In 43 years of building and selling motor coaches, Newell Coach has never made the same vehicle twice. This Oklahoma-based operation isn’t the kind of retailer where customers drive on to the lot, pick out an RV and drive away. In fact, don’t even use the “RV” word around this company, because that would be an insult. Newell Coach does not build RVs, it carefully constructs million-dollar motor coaches for those who enjoy the finer things in life.
“We cater to the high-end customer,” Vice President of Manufacturing Scott Lawson says. “Our customers tell us what they want and we build it for them.” He says customers visit the plant, sit down and talk with Newell Coach representatives, and discuss what kind of features they want.
Sometimes, customers end up helping the company create new innovations. “We developed and patented a telescopic slide-out room mechanism for added usable space,” Lawson explains. “The customer said the room was too obstructive when it was not extended, so we came up with a solution.” Other innovations include Murphy beds, rear steering axles, basement storage, diesel engines, rear engines and installing extra entry doors.
Once the customer has chosen the desired amenities, colors, a floor plan and features, the company really gets to work. The production line consists of 11 stages and, depending on how busy the company is, each vehicle will spend about 84 hours in each stage.
“We start with the chassis which includes a specially designed, full-air suspension system; independent front suspension; powerful anti-sway bars; and large air accumulator tanks,” Lawson says. Standard equipment for every Newell includes a burglar alarm, flat screen TV, home theater receiver with five speakers, color rearview monitor, California king-sized bed, stacked washer and dryer unit, dishwasher, smoke and carbon monoxide detectors and more.
The Suggestion Box
The production line didn’t always run so smoothly. In fact, before the company started its lean program, there were 13 stages to the process. Newell Coach achieved this and other more efficient programs by getting its employees more involved, and it all started with a suggestion box.
“Many of my peers can’t believe we still have a suggestion box, but it’s really worked for us,” Lawson notes. “At our monthly meetings, we discuss the suggestions and if we implement one, that person gets $100. If we don’t, we discuss why it wasn’t accepted and try to find a way to make it work. Our efficiency and employee relationships have improved.”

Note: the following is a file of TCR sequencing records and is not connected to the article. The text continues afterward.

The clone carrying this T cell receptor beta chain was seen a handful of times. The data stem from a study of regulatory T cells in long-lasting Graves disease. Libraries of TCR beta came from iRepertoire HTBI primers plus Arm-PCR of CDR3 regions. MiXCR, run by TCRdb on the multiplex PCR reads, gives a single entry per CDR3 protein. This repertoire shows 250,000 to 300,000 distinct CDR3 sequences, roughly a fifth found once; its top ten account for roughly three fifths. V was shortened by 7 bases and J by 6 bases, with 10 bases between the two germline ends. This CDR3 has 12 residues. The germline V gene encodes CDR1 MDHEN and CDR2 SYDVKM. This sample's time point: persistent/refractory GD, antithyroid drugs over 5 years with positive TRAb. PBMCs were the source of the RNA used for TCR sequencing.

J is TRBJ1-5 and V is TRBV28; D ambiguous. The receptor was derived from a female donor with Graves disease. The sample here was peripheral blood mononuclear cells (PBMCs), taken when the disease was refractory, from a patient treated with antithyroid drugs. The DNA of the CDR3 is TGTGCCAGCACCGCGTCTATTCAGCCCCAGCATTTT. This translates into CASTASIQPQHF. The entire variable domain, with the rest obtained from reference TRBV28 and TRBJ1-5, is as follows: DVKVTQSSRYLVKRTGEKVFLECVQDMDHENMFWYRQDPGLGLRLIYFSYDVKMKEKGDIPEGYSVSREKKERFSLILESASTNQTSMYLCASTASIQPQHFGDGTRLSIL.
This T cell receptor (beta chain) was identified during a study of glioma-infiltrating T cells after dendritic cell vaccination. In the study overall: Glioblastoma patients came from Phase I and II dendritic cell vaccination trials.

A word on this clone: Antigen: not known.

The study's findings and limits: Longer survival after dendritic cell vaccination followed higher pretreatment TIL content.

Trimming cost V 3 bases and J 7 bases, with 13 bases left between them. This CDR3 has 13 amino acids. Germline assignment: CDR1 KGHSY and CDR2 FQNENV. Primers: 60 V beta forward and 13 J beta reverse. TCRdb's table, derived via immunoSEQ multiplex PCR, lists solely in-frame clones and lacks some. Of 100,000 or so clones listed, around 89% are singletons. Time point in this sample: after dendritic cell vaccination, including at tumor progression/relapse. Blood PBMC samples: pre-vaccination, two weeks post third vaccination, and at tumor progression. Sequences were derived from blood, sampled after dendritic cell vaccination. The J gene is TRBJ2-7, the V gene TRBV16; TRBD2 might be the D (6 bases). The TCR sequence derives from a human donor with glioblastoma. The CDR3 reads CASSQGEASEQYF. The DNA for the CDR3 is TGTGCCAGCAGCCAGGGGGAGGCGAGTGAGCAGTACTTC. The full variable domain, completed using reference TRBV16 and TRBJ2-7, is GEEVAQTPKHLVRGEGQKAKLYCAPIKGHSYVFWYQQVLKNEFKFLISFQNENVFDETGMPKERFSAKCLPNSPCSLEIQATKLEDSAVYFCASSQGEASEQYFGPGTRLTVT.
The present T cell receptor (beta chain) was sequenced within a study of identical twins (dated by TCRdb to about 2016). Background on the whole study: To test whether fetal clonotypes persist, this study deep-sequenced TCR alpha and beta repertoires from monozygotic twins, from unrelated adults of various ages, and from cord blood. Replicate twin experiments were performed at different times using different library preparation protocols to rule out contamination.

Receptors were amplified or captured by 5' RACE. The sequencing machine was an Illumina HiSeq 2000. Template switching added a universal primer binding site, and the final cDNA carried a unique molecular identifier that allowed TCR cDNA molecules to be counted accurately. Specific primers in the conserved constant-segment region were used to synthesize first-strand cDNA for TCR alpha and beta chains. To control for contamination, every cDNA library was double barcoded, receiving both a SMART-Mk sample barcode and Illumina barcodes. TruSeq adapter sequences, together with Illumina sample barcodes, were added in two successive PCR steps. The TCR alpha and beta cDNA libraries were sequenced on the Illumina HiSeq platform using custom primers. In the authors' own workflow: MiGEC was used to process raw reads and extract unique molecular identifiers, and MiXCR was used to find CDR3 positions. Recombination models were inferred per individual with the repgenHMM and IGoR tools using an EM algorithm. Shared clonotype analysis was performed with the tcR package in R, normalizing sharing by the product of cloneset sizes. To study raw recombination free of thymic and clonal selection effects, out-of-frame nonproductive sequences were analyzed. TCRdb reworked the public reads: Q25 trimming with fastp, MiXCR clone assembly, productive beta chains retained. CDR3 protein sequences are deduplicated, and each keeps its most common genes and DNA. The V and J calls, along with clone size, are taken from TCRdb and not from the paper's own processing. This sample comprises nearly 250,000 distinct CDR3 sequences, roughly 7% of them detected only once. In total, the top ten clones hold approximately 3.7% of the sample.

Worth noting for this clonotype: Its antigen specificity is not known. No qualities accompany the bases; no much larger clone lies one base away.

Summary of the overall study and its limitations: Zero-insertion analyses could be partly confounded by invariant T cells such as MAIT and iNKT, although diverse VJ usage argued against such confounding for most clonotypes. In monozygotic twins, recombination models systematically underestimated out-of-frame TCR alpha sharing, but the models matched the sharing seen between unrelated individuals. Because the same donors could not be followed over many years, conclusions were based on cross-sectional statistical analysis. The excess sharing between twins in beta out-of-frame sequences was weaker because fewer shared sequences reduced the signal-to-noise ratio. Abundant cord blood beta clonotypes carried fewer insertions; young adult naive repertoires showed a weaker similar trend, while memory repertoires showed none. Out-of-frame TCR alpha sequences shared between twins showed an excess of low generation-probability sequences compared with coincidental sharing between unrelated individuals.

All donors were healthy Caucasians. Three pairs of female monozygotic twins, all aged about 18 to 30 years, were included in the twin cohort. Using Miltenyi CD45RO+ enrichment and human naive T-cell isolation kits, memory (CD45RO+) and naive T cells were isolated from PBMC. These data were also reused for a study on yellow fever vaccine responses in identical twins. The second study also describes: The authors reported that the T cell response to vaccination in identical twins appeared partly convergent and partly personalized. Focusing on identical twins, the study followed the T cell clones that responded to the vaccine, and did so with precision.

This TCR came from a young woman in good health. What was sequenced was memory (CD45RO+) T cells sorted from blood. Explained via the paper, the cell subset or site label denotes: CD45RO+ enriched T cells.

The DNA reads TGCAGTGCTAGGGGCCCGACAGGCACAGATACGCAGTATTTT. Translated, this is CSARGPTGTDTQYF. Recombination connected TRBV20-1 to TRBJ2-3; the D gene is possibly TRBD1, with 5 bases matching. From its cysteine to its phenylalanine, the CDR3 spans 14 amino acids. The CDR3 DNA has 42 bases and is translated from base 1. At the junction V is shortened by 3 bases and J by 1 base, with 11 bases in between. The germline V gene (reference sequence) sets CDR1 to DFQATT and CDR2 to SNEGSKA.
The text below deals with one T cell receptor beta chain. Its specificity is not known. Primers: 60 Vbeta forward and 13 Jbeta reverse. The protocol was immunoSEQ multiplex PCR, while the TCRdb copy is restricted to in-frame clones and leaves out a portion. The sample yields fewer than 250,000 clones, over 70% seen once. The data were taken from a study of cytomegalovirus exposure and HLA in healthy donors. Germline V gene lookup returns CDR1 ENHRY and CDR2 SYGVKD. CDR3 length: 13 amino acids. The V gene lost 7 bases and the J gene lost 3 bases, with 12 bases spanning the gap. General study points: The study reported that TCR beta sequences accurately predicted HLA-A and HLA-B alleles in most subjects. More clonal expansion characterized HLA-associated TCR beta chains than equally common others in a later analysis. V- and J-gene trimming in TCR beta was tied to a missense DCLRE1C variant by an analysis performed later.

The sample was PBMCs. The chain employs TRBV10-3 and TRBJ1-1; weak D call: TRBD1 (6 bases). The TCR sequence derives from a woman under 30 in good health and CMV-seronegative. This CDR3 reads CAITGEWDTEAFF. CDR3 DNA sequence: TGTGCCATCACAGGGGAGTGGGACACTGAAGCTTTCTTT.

When Lawson was introducing the company’s lean program, the workers at each stage of the production line would participate in what he calls a “Lean 101” class. When class was over, the employees would make a presentation to upper management to demonstrate how they could make each respective stage more efficient.
“By empowering our employees, we have reduced our turnover rate,” he says. “The average tenure at Newell Coach is 15 years. That’s pretty good. We take care of our employees and make sure they’re informed.”
It’s those people that Lawson is most proud of. “It makes me so proud to see the growth in individuals,” he says. “They provide more value to us. It all starts the day they’re hired.”
The Newell Story
Newell Coach’s founder, Lou “L.K.” Newell, bought a motor home in the 1960s for his family. When he had some problems with the vehicle, he took it back to the manufacturer and had an unpleasant encounter.
“When [Newell] made some suggestions to the owner of that company, things got a little heated,” Lawson says. “According to legend, the owner said something along the lines of, ‘If you’re so smart, why don’t you run the company?’ Well, L.K. turned around and bought the motor home portion of that company and turned it into what it is today. The other company has since gone out of business.”
Since then, Newell Coach has manufactured 1,321 customized motor coaches and has sold those to clients in Japan, Europe, South America and the United States. Lawson says the company doesn’t have plans to build new manufacturing plants around the country. “Our growth has been slow and steady,” he explains. “We’re more concerned with maintaining our quality than expansion.”